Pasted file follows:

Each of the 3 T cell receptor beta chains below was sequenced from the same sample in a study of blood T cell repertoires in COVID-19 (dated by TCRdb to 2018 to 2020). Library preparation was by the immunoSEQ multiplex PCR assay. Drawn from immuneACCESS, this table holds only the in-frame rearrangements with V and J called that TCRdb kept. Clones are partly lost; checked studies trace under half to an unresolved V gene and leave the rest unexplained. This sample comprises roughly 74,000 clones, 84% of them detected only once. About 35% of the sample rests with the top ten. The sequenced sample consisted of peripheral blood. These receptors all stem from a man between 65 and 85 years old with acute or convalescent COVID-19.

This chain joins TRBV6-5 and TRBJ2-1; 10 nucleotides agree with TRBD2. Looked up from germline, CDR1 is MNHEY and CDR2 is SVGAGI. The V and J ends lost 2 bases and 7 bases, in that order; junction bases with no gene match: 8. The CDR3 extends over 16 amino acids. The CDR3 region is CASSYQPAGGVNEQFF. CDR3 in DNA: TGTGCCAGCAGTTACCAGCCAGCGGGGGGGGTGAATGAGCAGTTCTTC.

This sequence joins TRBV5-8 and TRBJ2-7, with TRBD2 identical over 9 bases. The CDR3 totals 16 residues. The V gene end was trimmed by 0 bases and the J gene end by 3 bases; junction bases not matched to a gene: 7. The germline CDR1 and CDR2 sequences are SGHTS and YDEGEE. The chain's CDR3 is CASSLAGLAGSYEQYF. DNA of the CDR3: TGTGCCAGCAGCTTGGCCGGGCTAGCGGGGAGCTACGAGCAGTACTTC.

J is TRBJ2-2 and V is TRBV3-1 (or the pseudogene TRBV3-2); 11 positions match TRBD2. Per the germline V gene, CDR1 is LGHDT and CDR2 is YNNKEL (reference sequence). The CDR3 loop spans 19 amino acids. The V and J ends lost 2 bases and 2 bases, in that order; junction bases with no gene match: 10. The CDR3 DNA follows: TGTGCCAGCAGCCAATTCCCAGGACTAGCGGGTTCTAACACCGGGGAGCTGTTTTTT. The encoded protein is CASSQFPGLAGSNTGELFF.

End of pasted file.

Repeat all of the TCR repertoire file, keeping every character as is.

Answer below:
Each of the 3 T cell receptor beta chains below was sequenced from the same sample in a study of blood T cell repertoires in COVID-19 (dated by TCRdb to 2018 to 2020). Library preparation was by the immunoSEQ multiplex PCR assay. Drawn from immuneACCESS, this table holds only the in-frame rearrangements with V and J called that TCRdb kept. Clones are partly lost; checked studies trace under half to an unresolved V gene and leave the rest unexplained. This sample comprises roughly 74,000 clones, 84% of them detected only once. About 35% of the sample rests with the top ten. The sequenced sample consisted of peripheral blood. These receptors all stem from a man between 65 and 85 years old with acute or convalescent COVID-19.

This chain joins TRBV6-5 and TRBJ2-1; 10 nucleotides agree with TRBD2. Looked up from germline, CDR1 is MNHEY and CDR2 is SVGAGI. The V and J ends lost 2 bases and 7 bases, in that order; junction bases with no gene match: 8. The CDR3 extends over 16 amino acids. The CDR3 region is CASSYQPAGGVNEQFF. CDR3 in DNA: TGTGCCAGCAGTTACCAGCCAGCGGGGGGGGTGAATGAGCAGTTCTTC.

This sequence joins TRBV5-8 and TRBJ2-7, with TRBD2 identical over 9 bases. The CDR3 totals 16 residues. The V gene end was trimmed by 0 bases and the J gene end by 3 bases; junction bases not matched to a gene: 7. The germline CDR1 and CDR2 sequences are SGHTS and YDEGEE. The chain's CDR3 is CASSLAGLAGSYEQYF. DNA of the CDR3: TGTGCCAGCAGCTTGGCCGGGCTAGCGGGGAGCTACGAGCAGTACTTC.

J is TRBJ2-2 and V is TRBV3-1 (or the pseudogene TRBV3-2); 11 positions match TRBD2. Per the germline V gene, CDR1 is LGHDT and CDR2 is YNNKEL (reference sequence). The CDR3 loop spans 19 amino acids. The V and J ends lost 2 bases and 2 bases, in that order; junction bases with no gene match: 10. The CDR3 DNA follows: TGTGCCAGCAGCCAATTCCCAGGACTAGCGGGTTCTAACACCGGGGAGCTGTTTTTT. The encoded protein is CASSQFPGLAGSNTGELFF.